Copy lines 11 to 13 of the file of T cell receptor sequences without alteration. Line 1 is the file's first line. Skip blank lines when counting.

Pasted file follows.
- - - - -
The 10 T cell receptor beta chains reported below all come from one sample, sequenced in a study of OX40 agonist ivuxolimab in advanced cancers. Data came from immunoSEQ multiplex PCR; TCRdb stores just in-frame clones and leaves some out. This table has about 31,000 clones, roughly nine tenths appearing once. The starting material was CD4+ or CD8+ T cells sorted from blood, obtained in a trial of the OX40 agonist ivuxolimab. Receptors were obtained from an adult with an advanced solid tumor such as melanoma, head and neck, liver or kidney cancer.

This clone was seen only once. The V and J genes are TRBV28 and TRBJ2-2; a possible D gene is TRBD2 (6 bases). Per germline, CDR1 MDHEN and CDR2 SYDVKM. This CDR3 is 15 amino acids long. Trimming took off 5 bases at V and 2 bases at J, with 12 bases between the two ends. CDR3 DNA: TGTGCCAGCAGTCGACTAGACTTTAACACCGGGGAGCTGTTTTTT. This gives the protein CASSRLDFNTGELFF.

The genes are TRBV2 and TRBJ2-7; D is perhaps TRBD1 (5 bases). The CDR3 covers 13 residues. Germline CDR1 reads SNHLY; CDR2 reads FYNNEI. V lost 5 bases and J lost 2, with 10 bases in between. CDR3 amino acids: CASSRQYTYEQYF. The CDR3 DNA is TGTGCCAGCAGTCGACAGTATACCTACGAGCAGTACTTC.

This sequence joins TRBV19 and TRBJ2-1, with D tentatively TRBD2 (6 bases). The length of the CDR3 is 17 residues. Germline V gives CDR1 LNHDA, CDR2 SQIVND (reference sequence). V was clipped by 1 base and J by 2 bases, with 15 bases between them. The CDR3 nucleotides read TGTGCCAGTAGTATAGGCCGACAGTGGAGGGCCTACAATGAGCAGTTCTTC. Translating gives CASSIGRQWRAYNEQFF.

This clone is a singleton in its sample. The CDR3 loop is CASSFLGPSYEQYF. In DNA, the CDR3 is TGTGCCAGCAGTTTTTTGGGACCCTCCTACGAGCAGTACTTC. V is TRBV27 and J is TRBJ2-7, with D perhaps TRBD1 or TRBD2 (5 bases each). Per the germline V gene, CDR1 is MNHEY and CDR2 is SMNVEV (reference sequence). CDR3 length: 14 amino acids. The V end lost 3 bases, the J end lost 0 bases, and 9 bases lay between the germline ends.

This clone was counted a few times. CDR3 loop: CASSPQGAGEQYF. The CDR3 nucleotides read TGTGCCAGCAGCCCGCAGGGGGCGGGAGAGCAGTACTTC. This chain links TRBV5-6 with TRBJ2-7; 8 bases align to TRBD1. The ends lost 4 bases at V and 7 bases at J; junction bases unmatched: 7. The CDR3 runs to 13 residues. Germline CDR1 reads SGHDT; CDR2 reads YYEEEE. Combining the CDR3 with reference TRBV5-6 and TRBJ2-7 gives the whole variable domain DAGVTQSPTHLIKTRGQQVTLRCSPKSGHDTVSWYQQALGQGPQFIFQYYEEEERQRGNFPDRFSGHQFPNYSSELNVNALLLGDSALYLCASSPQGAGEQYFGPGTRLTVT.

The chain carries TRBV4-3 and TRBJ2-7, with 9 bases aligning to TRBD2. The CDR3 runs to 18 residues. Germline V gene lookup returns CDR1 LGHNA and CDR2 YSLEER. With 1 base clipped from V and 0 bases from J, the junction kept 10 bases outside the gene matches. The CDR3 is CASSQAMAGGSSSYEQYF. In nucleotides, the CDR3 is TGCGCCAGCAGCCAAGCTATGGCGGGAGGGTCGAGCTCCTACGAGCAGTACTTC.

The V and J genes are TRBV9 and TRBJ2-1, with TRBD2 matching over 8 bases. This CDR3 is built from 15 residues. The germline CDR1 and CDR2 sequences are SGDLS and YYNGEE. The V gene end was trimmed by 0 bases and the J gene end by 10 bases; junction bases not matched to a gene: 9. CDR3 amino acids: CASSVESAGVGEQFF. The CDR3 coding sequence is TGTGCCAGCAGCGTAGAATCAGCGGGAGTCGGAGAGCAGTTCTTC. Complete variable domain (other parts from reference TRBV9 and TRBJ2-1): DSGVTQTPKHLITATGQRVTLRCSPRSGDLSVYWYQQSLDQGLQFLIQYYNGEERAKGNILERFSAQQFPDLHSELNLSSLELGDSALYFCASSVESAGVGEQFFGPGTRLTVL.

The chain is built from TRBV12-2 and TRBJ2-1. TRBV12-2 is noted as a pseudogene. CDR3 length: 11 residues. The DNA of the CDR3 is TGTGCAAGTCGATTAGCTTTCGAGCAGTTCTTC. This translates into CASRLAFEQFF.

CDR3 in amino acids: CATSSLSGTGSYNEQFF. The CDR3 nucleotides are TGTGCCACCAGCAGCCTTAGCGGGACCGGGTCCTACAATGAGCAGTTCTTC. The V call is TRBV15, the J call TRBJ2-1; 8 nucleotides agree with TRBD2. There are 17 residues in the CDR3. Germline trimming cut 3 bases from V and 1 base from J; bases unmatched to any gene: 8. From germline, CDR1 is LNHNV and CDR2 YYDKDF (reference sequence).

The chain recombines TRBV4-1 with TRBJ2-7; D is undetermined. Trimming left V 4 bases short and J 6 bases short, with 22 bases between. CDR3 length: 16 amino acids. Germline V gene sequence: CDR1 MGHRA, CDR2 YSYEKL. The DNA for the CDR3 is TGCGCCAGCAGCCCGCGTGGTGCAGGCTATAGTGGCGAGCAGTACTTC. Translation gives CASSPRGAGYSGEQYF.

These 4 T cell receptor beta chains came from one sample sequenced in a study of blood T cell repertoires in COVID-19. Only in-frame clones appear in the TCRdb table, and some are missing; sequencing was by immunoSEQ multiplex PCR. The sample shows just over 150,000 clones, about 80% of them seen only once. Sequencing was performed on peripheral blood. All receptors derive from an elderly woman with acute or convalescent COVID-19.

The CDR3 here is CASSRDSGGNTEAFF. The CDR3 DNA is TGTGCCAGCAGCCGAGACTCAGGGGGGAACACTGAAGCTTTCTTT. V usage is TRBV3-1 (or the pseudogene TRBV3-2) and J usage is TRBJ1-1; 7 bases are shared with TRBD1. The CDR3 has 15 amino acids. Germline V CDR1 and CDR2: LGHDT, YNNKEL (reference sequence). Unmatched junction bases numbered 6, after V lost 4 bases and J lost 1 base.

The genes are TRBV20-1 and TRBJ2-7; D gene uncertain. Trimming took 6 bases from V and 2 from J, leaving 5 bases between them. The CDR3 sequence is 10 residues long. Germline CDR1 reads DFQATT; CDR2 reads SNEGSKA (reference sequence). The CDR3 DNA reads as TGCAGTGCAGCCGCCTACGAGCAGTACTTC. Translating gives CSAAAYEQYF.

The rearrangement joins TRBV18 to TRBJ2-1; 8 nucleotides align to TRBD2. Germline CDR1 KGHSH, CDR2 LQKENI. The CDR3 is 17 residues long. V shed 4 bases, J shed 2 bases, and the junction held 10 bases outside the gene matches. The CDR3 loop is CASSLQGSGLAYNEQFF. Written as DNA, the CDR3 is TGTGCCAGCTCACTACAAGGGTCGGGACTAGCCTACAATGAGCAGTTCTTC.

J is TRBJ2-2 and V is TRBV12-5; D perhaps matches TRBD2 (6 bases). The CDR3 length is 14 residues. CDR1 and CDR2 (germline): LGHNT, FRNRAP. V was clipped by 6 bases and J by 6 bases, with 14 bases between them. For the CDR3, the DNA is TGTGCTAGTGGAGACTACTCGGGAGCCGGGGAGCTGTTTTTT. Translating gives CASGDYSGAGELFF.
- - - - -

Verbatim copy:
The chain recombines TRBV4-1 with TRBJ2-7; D is undetermined. Trimming left V 4 bases short and J 6 bases short, with 22 bases between. CDR3 length: 16 amino acids. Germline V gene sequence: CDR1 MGHRA, CDR2 YSYEKL. The DNA for the CDR3 is TGCGCCAGCAGCCCGCGTGGTGCAGGCTATAGTGGCGAGCAGTACTTC. Translation gives CASSPRGAGYSGEQYF.

These 4 T cell receptor beta chains came from one sample sequenced in a study of blood T cell repertoires in COVID-19. Only in-frame clones appear in the TCRdb table, and some are missing; sequencing was by immunoSEQ multiplex PCR. The sample shows just over 150,000 clones, about 80% of them seen only once. Sequencing was performed on peripheral blood. All receptors derive from an elderly woman with acute or convalescent COVID-19.

The CDR3 here is CASSRDSGGNTEAFF. The CDR3 DNA is TGTGCCAGCAGCCGAGACTCAGGGGGGAACACTGAAGCTTTCTTT. V usage is TRBV3-1 (or the pseudogene TRBV3-2) and J usage is TRBJ1-1; 7 bases are shared with TRBD1. The CDR3 has 15 amino acids. Germline V CDR1 and CDR2: LGHDT, YNNKEL (reference sequence). Unmatched junction bases numbered 6, after V lost 4 bases and J lost 1 base.